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The Alphabet Soup of Financial Advice: Part I as published in InsideNoVa.com

When I started in the financial services industry in the mid-80s, you really only had two places you could go for financial advice: a stockbroker or an insurance agent. Fast-forward to 2017, and you’ll find an alphabet soup of financial titles, credentials and compensations.

Job Titles: These days, there are financial advisors, financial planners, investment consultants, asset managers, wealth managers and more. Most titles do not have specific legal definitions. One day, the marketing department decides to call its employees “wealth managers.” So they change the title on the business card, but not necessarily the duties involved. As a result, some wealth managers may only help you choose investments, and little else. Others may advise you on every aspect of your financial life, including investing, insurance, estate planning, tax planning, retirement planning and more. Same story for the other titles.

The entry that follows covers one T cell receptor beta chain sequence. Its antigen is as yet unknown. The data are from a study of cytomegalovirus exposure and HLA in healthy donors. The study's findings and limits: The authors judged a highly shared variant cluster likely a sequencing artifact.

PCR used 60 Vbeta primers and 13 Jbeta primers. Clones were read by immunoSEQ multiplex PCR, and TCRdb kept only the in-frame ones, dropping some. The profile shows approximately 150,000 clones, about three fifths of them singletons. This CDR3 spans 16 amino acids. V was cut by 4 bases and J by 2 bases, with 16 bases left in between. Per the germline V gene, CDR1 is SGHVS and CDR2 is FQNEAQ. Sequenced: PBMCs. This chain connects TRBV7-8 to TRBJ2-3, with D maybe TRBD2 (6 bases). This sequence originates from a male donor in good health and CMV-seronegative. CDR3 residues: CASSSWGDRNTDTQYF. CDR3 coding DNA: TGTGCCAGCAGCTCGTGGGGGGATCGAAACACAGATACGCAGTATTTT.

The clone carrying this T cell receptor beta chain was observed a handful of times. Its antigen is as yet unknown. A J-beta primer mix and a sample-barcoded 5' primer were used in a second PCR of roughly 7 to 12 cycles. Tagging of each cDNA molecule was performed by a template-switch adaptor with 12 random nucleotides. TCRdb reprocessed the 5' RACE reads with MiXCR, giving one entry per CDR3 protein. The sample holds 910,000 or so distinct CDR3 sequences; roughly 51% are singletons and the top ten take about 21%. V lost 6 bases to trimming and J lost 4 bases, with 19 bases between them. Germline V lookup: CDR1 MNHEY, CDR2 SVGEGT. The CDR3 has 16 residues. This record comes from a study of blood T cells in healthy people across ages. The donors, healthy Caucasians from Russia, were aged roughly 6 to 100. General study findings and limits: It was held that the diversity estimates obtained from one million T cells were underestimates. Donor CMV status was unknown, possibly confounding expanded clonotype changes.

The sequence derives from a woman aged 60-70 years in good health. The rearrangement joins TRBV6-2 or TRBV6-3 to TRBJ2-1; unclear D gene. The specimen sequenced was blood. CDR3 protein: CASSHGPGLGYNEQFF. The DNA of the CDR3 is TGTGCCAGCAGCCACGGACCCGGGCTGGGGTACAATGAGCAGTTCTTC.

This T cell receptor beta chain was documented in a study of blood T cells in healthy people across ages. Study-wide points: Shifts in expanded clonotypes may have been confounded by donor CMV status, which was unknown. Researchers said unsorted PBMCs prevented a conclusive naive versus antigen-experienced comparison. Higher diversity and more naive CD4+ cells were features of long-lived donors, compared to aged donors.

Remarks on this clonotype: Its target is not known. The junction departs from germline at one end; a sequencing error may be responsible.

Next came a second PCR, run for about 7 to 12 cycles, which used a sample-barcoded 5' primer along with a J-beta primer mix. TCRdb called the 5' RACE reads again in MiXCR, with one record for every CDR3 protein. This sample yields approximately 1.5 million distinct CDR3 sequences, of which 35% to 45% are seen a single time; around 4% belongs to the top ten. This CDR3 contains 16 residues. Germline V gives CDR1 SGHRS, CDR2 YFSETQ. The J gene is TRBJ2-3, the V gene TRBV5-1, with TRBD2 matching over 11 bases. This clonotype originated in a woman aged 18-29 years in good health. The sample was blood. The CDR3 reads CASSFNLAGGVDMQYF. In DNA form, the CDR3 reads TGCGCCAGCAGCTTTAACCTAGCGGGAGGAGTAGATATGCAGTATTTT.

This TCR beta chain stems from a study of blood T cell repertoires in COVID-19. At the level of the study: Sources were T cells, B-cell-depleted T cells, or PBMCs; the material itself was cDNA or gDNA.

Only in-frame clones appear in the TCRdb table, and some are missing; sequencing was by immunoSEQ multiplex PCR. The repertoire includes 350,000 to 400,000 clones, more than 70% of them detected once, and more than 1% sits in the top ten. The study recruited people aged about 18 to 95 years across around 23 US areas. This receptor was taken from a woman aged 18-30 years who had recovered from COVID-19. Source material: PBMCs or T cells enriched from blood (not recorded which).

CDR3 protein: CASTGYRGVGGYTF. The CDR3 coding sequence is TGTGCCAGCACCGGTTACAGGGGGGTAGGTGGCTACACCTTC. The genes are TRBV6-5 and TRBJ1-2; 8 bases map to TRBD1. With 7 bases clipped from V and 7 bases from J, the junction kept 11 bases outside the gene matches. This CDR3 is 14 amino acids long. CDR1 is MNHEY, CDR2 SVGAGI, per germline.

Credentials: Your advisor may also have professional credentials, or designations: CERTIFIED FINANCIAL PLANNER™, Chartered Financial Analyst®, Chartered Life Underwriter®, etc., etc. Professional designations do provide a clue as to the quality of the service you should expect to receive. For example, the CFP® Board requires CERTIFIED FINANCIAL PLANNER™ practitioners to put your interests ahead of their own, and to adhere to a strict code of ethics. If they don’t, they can lose their designation.

Compensation: In all these titles and designations there is no clue as to how your advisor is compensated. You have to find that out on your own. If they are being paid extra for recommending particular investments to you, they have a conflict of interest between what may be best for you and best for them. If you are the only one paying them for the advice they offer, it’s more likely to be based on what they think is truly in your best interest. Over the next several articles, I will help you become a better financial service consumer by teaching you more of the language you’ll find in the alphabet soup of financial advice.

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